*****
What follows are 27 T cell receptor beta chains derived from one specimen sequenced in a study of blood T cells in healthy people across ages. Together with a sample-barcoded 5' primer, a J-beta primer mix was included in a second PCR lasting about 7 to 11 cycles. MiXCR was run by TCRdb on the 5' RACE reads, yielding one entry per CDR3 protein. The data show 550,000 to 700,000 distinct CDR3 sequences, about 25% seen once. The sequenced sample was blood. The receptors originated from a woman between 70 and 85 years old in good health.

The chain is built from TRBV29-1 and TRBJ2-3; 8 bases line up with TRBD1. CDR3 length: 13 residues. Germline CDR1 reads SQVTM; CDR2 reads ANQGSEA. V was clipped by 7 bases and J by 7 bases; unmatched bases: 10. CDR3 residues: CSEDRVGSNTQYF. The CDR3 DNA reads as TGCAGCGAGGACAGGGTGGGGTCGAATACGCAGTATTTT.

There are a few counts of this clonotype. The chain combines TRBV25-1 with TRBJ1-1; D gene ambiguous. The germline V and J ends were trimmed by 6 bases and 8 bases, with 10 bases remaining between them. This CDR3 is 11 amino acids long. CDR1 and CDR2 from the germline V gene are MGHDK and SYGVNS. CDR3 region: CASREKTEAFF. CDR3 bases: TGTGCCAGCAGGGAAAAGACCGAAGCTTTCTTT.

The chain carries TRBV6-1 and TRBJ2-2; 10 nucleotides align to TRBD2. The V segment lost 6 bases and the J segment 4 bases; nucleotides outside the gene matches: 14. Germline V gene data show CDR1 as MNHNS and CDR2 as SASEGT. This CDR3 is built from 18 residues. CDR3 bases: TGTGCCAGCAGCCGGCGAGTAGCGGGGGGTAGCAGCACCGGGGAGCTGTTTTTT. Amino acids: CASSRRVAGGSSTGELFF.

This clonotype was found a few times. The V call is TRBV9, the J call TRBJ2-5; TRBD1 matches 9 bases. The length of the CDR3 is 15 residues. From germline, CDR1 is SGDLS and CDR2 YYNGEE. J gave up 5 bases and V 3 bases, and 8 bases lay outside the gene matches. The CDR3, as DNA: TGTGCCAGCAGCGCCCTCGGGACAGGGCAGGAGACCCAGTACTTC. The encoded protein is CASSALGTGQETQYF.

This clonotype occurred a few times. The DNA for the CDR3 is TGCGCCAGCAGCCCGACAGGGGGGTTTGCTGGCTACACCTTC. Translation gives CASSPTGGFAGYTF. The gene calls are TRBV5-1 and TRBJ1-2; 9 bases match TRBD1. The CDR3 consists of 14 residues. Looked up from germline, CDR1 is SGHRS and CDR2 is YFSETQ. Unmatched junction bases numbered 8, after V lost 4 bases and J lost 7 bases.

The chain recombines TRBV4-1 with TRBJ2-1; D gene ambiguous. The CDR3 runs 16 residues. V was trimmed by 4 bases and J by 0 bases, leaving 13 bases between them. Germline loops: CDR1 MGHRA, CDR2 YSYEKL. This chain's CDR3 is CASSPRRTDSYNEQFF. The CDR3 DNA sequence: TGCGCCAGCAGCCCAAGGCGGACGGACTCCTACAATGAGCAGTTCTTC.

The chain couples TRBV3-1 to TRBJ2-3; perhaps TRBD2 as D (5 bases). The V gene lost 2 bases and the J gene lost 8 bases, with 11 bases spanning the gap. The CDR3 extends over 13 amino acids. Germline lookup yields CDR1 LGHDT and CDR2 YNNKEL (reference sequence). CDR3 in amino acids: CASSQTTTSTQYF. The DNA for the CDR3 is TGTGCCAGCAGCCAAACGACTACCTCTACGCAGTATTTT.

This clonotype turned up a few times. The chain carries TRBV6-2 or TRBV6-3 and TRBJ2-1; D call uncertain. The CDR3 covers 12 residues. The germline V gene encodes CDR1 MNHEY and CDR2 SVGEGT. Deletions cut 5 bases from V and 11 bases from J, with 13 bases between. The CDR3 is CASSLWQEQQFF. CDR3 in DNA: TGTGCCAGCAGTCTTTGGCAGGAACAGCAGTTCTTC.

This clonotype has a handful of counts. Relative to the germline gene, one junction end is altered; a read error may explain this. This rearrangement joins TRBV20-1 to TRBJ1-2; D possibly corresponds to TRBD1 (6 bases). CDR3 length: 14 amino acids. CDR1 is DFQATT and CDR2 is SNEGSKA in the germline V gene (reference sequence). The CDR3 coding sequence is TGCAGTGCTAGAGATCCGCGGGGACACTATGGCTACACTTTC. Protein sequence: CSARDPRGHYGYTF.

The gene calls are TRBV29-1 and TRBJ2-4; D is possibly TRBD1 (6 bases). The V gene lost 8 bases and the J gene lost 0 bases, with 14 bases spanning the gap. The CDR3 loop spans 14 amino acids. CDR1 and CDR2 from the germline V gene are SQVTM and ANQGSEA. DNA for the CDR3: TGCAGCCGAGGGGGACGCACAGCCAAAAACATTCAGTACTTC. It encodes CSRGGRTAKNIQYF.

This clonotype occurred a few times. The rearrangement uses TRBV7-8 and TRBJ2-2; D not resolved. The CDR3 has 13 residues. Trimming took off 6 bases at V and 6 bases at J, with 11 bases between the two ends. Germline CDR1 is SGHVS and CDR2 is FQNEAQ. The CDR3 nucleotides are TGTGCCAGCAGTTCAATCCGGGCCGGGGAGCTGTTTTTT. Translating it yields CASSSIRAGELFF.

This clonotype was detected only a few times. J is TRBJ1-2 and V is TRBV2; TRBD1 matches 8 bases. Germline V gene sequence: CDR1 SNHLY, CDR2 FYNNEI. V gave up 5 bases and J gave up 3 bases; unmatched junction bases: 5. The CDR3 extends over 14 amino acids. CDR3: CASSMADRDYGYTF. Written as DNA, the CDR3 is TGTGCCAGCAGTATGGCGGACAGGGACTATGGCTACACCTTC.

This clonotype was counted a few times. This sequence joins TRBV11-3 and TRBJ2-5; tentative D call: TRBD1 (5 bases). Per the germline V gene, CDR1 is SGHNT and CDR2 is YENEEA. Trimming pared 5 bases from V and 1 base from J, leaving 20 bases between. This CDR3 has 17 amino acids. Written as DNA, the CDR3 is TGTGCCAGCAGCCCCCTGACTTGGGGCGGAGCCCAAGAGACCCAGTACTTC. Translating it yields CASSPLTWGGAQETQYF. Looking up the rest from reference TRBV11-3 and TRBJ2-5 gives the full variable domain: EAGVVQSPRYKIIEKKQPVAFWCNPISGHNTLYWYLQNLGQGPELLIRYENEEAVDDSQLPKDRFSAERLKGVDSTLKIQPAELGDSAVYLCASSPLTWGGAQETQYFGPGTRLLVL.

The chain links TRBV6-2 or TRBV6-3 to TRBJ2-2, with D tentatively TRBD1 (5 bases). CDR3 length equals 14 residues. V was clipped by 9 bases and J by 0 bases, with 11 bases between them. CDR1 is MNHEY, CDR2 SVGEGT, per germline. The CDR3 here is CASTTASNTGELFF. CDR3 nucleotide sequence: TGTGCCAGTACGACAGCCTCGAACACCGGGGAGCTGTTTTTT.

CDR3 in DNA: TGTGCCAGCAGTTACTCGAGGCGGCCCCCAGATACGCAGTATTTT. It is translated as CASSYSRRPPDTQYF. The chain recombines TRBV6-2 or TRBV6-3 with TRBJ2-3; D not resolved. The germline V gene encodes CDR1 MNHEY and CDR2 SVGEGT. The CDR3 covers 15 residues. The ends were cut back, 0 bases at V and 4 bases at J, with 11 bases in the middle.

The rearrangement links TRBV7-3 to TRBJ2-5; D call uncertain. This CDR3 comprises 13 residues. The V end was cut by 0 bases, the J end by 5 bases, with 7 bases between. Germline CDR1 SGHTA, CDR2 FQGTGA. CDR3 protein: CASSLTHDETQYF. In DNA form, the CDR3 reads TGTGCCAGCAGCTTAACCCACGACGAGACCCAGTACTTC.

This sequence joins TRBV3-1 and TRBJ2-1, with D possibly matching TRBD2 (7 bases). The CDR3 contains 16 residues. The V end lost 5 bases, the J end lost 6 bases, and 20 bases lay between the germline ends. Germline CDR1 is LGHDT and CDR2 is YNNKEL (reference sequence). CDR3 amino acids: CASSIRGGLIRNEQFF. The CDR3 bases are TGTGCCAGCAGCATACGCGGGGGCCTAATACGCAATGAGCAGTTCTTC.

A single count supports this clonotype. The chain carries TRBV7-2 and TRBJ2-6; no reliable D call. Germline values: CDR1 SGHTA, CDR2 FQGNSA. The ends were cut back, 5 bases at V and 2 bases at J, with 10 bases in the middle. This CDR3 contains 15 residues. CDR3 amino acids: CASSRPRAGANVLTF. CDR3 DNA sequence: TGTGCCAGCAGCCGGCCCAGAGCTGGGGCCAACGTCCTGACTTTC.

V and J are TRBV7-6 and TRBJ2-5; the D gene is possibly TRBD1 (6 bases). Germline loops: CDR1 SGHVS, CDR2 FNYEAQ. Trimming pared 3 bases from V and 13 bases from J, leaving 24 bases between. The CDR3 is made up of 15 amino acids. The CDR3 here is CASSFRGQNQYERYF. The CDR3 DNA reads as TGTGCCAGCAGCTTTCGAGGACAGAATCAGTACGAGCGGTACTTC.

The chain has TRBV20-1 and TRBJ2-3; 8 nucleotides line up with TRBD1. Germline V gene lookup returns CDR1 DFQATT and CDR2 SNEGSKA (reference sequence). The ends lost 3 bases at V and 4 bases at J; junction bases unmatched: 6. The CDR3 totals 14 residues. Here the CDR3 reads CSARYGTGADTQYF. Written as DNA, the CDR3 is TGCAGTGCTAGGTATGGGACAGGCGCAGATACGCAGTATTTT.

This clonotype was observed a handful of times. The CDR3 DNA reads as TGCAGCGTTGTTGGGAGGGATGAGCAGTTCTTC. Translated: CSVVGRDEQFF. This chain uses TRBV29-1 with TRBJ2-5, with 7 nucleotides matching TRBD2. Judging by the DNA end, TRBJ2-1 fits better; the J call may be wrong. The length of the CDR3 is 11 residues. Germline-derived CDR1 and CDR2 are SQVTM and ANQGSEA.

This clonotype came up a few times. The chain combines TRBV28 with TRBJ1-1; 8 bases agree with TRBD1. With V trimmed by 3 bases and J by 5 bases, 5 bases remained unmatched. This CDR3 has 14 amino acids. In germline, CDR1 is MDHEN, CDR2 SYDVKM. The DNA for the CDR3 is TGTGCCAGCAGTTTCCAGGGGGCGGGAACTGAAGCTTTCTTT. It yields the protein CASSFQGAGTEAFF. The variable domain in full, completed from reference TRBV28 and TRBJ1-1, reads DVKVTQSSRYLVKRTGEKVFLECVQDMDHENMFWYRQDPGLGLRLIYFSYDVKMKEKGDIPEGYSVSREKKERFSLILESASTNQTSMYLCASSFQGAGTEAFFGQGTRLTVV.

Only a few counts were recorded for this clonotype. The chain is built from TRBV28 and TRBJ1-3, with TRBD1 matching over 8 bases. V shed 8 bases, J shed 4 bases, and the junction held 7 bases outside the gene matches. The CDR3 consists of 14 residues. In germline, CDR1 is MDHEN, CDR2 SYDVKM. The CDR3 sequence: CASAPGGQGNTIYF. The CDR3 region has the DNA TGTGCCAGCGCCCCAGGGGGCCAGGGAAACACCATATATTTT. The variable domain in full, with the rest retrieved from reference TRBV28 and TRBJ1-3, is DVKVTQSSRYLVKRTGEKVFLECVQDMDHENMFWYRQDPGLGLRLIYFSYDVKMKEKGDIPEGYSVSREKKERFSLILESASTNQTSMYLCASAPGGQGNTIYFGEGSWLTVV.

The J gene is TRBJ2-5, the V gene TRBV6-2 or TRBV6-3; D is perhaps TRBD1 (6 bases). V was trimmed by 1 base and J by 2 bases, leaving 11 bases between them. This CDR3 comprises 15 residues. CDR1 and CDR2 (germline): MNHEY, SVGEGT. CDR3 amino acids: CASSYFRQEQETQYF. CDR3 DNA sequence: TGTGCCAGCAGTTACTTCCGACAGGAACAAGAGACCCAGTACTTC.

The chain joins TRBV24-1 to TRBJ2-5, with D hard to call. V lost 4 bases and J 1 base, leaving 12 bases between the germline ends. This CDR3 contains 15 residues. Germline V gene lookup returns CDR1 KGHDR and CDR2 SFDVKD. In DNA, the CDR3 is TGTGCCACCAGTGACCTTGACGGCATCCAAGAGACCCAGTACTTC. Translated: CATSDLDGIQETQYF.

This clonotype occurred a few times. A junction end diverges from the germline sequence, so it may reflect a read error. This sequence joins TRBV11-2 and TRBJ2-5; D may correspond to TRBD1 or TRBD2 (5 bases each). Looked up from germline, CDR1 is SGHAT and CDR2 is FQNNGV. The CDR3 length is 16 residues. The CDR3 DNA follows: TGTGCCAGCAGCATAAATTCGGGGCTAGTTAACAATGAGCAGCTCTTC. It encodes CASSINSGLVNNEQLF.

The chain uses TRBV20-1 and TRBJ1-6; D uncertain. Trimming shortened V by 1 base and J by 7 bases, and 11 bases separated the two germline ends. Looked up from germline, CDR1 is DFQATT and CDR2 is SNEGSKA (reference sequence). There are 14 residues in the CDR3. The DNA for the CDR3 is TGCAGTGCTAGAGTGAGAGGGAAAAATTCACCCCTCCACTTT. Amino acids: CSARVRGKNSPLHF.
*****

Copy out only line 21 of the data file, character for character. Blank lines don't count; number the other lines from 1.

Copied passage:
The chain has TRBV20-1 and TRBJ2-3; 8 nucleotides line up with TRBD1. Germline V gene lookup returns CDR1 DFQATT and CDR2 SNEGSKA (reference sequence). The ends lost 3 bases at V and 4 bases at J; junction bases unmatched: 6. The CDR3 totals 14 residues. Here the CDR3 reads CSARYGTGADTQYF. Written as DNA, the CDR3 is TGCAGTGCTAGGTATGGGACAGGCGCAGATACGCAGTATTTT.